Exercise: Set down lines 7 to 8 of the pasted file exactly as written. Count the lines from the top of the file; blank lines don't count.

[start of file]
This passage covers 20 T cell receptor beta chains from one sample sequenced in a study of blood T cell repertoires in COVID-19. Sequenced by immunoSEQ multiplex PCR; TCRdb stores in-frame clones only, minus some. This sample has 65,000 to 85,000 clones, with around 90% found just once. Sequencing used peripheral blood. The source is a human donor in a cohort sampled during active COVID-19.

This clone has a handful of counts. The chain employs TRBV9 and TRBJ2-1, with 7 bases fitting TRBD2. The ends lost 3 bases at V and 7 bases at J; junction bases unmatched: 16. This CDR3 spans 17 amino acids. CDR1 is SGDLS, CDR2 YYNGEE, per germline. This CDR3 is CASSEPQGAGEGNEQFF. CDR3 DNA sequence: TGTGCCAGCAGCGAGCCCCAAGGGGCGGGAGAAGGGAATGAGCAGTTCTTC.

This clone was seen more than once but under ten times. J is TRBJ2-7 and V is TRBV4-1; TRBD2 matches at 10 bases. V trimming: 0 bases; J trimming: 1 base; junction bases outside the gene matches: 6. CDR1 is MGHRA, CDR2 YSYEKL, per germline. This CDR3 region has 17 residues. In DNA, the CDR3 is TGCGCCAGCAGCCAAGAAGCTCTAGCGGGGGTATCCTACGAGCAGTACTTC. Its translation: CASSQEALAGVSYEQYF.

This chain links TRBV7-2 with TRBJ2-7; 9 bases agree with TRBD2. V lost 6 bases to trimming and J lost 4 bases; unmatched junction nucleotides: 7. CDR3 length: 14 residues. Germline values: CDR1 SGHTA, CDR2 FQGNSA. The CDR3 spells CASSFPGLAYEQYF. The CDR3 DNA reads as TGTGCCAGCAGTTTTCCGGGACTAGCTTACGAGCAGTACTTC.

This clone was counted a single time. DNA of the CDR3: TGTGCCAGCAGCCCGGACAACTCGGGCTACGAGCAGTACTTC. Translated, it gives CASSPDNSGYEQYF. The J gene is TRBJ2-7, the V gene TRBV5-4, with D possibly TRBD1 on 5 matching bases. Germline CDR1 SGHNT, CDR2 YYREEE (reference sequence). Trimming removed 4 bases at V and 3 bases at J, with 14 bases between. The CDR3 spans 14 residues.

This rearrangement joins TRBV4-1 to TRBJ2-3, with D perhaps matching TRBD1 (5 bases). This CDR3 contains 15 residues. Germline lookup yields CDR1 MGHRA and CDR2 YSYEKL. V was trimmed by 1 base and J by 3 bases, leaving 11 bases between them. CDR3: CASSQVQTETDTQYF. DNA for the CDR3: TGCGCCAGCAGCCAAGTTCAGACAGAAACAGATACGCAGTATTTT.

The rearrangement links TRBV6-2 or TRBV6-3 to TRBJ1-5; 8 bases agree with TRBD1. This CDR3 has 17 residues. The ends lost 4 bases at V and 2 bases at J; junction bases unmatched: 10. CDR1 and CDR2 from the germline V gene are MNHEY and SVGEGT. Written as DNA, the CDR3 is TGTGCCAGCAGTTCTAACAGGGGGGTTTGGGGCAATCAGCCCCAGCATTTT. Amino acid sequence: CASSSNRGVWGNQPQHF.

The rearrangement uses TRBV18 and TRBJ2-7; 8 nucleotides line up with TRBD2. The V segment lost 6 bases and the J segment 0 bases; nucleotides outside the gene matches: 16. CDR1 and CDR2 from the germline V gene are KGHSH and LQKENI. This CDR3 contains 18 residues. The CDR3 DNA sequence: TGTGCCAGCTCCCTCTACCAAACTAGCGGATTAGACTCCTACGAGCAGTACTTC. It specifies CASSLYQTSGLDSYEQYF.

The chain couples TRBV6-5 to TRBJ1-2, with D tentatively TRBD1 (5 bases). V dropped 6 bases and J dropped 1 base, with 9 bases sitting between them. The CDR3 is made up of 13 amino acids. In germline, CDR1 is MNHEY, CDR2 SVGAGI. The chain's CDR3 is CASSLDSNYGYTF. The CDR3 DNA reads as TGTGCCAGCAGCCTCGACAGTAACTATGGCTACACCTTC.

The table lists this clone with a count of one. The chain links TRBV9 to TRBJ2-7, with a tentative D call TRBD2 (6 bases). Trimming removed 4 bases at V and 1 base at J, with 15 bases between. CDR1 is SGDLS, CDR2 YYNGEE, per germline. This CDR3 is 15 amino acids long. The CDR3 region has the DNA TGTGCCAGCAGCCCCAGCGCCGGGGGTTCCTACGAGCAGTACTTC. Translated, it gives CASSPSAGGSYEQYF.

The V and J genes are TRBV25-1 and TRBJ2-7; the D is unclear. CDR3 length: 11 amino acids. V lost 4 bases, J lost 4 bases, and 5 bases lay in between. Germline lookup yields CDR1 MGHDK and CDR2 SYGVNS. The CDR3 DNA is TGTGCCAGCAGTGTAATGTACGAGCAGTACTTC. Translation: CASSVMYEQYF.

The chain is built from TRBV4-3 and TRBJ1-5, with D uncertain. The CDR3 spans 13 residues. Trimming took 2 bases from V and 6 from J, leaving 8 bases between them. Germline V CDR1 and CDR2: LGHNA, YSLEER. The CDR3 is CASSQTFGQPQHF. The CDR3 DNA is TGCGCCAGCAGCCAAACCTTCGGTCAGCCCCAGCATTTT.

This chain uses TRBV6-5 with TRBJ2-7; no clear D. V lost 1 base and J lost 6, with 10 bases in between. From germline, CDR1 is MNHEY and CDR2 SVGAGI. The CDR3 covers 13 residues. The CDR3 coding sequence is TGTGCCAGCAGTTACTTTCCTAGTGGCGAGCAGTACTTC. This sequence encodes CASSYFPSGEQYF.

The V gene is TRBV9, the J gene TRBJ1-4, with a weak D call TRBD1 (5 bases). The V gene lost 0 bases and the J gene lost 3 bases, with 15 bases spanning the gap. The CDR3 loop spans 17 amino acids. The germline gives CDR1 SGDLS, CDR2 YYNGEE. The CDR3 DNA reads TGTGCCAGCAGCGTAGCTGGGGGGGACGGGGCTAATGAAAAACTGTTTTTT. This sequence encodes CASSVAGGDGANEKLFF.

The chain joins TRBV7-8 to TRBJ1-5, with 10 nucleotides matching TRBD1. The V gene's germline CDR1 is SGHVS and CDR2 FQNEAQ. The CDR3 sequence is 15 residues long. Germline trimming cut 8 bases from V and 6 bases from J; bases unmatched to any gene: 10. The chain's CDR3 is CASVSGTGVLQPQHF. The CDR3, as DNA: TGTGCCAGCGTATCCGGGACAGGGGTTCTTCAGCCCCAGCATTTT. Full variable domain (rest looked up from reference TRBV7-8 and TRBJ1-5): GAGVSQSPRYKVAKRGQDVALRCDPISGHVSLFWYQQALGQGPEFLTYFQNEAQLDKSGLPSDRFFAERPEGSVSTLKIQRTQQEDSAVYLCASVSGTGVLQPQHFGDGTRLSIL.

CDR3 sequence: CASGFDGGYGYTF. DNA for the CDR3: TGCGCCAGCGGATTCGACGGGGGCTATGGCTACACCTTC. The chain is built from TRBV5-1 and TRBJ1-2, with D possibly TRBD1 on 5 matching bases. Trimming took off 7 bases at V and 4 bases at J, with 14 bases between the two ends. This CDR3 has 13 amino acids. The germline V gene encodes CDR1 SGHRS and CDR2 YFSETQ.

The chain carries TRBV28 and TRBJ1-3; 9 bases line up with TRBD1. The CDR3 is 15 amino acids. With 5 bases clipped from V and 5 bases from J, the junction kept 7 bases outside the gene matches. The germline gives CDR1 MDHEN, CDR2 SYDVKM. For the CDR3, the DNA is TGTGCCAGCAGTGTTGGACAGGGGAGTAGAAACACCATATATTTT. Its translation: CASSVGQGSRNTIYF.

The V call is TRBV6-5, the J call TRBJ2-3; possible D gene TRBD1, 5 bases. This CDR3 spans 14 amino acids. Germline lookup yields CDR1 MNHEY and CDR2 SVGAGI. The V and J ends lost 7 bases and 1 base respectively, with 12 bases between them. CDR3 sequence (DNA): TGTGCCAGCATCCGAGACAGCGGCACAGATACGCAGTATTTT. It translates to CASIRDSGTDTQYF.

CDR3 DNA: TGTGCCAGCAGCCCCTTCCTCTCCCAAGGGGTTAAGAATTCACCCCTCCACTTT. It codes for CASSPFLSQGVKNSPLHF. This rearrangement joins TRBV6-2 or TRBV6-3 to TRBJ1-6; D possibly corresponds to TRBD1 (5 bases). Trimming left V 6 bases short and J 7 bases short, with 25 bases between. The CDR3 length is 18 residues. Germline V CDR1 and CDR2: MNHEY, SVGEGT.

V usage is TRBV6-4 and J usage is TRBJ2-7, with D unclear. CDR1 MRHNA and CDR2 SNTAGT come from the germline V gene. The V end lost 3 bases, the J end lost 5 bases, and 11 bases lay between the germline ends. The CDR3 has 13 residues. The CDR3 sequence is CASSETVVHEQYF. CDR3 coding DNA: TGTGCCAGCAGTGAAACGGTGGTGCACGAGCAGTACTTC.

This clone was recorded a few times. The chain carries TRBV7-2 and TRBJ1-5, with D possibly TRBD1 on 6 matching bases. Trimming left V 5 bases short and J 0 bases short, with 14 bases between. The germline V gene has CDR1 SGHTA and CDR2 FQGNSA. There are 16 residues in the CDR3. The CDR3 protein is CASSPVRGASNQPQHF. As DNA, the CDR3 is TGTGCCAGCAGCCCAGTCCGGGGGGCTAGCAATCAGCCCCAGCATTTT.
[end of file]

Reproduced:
The rearrangement links TRBV6-2 or TRBV6-3 to TRBJ1-5; 8 bases agree with TRBD1. This CDR3 has 17 residues. The ends lost 4 bases at V and 2 bases at J; junction bases unmatched: 10. CDR1 and CDR2 from the germline V gene are MNHEY and SVGEGT. Written as DNA, the CDR3 is TGTGCCAGCAGTTCTAACAGGGGGGTTTGGGGCAATCAGCCCCAGCATTTT. Amino acid sequence: CASSSNRGVWGNQPQHF.

The rearrangement uses TRBV18 and TRBJ2-7; 8 nucleotides line up with TRBD2. The V segment lost 6 bases and the J segment 0 bases; nucleotides outside the gene matches: 16. CDR1 and CDR2 from the germline V gene are KGHSH and LQKENI. This CDR3 contains 18 residues. The CDR3 DNA sequence: TGTGCCAGCTCCCTCTACCAAACTAGCGGATTAGACTCCTACGAGCAGTACTTC. It specifies CASSLYQTSGLDSYEQYF.